Autauga County Coroner receives second indictment

Crimes allegedly committed while Billy Brown was a jail warden

Posted by on Feb 17th, 2010 and filed under News. You can follow any responses to this entry through the RSS 2.0. Both comments and pings are currently closed.

Autauga County Jail in Prattville - Photo by Marc Parker

Montgomery, AL – A second indictment has been served that reinstates charges previously brought against Autauga County Coroner William Mack Brown III (known as Billy Brown), a spokesperson for Attorney General Troy King’s Office said today. Brown turned himself in yesterday at the Autauga County Sheriff’s Office.

King’s Office presented evidence to an Autauga County grand jury, resulting in Brown’s indictment on February 11.

Presently holding the elected position of coroner, Brown is charged with a felony ethics violation and first-degree theft of more than $2,500 from the sheriff’s office during the time that he was a warden there. He obtained items including food, alcohol, tools, cellular phones, home furnishings, and cash with jail funds.

“It is an extremely serious charge when a public official and law enforcement officer is accused of breaking the very laws he was sworn to uphold,” said the attorney general.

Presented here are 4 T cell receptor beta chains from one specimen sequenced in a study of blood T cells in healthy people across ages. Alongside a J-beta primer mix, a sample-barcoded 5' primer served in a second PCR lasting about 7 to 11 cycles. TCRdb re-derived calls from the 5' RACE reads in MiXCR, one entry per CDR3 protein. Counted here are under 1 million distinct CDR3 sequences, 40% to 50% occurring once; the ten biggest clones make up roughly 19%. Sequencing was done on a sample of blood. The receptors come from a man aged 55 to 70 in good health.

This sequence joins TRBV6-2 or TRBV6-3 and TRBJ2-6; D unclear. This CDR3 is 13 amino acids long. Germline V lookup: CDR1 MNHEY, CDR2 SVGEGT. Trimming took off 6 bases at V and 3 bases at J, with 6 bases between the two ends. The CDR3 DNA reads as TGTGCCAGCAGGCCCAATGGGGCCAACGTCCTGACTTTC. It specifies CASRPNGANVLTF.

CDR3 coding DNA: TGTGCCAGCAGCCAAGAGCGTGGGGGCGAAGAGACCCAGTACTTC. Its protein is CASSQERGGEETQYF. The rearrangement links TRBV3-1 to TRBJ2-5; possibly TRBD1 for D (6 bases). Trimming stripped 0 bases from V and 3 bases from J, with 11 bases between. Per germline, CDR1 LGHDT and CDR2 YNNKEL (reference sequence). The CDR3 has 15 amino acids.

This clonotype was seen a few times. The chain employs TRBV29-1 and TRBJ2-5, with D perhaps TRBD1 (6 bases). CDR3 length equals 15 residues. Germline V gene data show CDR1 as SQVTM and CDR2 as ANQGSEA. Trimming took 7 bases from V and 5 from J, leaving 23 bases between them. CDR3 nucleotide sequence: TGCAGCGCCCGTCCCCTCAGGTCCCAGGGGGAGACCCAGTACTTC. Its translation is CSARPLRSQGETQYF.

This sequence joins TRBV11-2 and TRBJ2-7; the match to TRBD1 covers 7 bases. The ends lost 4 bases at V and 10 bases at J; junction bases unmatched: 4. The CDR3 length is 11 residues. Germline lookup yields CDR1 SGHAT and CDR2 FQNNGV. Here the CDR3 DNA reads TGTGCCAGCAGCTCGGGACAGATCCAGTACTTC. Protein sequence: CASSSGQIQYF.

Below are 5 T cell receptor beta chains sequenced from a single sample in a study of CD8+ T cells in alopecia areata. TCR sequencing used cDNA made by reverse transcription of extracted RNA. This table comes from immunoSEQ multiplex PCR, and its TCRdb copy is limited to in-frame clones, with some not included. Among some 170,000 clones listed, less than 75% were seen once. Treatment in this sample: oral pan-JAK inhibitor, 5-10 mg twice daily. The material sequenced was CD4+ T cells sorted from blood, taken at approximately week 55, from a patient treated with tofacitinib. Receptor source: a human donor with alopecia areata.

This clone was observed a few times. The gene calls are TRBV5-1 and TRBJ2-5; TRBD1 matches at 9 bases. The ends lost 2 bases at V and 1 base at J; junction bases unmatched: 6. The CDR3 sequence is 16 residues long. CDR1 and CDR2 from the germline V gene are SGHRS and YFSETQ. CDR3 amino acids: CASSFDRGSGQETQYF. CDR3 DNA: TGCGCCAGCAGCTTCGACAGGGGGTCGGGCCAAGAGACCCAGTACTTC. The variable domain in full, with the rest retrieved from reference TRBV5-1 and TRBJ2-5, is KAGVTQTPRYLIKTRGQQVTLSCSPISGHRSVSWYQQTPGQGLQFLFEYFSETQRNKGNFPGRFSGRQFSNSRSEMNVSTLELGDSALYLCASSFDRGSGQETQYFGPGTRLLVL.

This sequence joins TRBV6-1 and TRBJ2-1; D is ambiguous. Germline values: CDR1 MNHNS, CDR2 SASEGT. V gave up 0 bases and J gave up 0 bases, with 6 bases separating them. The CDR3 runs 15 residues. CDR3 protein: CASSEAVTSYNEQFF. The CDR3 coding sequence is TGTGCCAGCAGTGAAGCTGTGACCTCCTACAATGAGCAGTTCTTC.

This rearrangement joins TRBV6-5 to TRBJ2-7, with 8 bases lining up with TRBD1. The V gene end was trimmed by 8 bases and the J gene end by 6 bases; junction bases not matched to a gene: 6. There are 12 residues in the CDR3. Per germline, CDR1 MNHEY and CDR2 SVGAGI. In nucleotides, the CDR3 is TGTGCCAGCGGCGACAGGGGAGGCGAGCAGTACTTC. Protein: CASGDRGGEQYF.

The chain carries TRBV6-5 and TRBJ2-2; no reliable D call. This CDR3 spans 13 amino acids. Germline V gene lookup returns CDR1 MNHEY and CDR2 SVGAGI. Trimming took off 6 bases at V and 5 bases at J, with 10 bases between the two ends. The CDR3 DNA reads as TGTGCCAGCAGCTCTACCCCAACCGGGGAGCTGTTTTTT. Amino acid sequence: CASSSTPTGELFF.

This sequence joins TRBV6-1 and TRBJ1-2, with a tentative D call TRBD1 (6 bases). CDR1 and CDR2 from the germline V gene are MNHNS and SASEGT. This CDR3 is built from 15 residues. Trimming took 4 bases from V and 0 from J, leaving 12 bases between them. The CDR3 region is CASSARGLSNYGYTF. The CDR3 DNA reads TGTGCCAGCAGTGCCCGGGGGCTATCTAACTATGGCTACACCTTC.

The crimes charged in this indictment are the same as that in a previous indictment returned against Brown in November of 2007, but corrects a technical error that identified Brown as a deputy sheriff rather than as a jail warden at the time of the alleged crimes. Brown resigned as warden in June of 2006.

It is a matter of public record that Brown was cited for improper expenditures by the Examiners of Public Accounts in a special report on the Autauga Country Metro Jail Fund, covering the period of September 1, 2004 through August 28, 2006, and is accused of spending $27,981.62 in “unallowable disbursements” ranging from debit card cash withdrawals and checks written to “cash” to purchasing items for personal gain.

The audit further shows that Brown repaid $3,616.00, leaving a balance of $24,365.13 in unpaid charges.

If convicted, Brown faces a maximum penalty of two to twenty years imprisonment and a fine of $10,000 for each of two counts, and both are Class B felonies. Furthermore, according to the Code of Alabama, when an officeholder is convicted of a felony, the office is vacated from the time of conviction.

King commended Assistant Attorney General Ben Baxley and Special Agent Jeff Chandler who are handling the prosecution and investigation of this matter for his office.

Article by Melissa Parker

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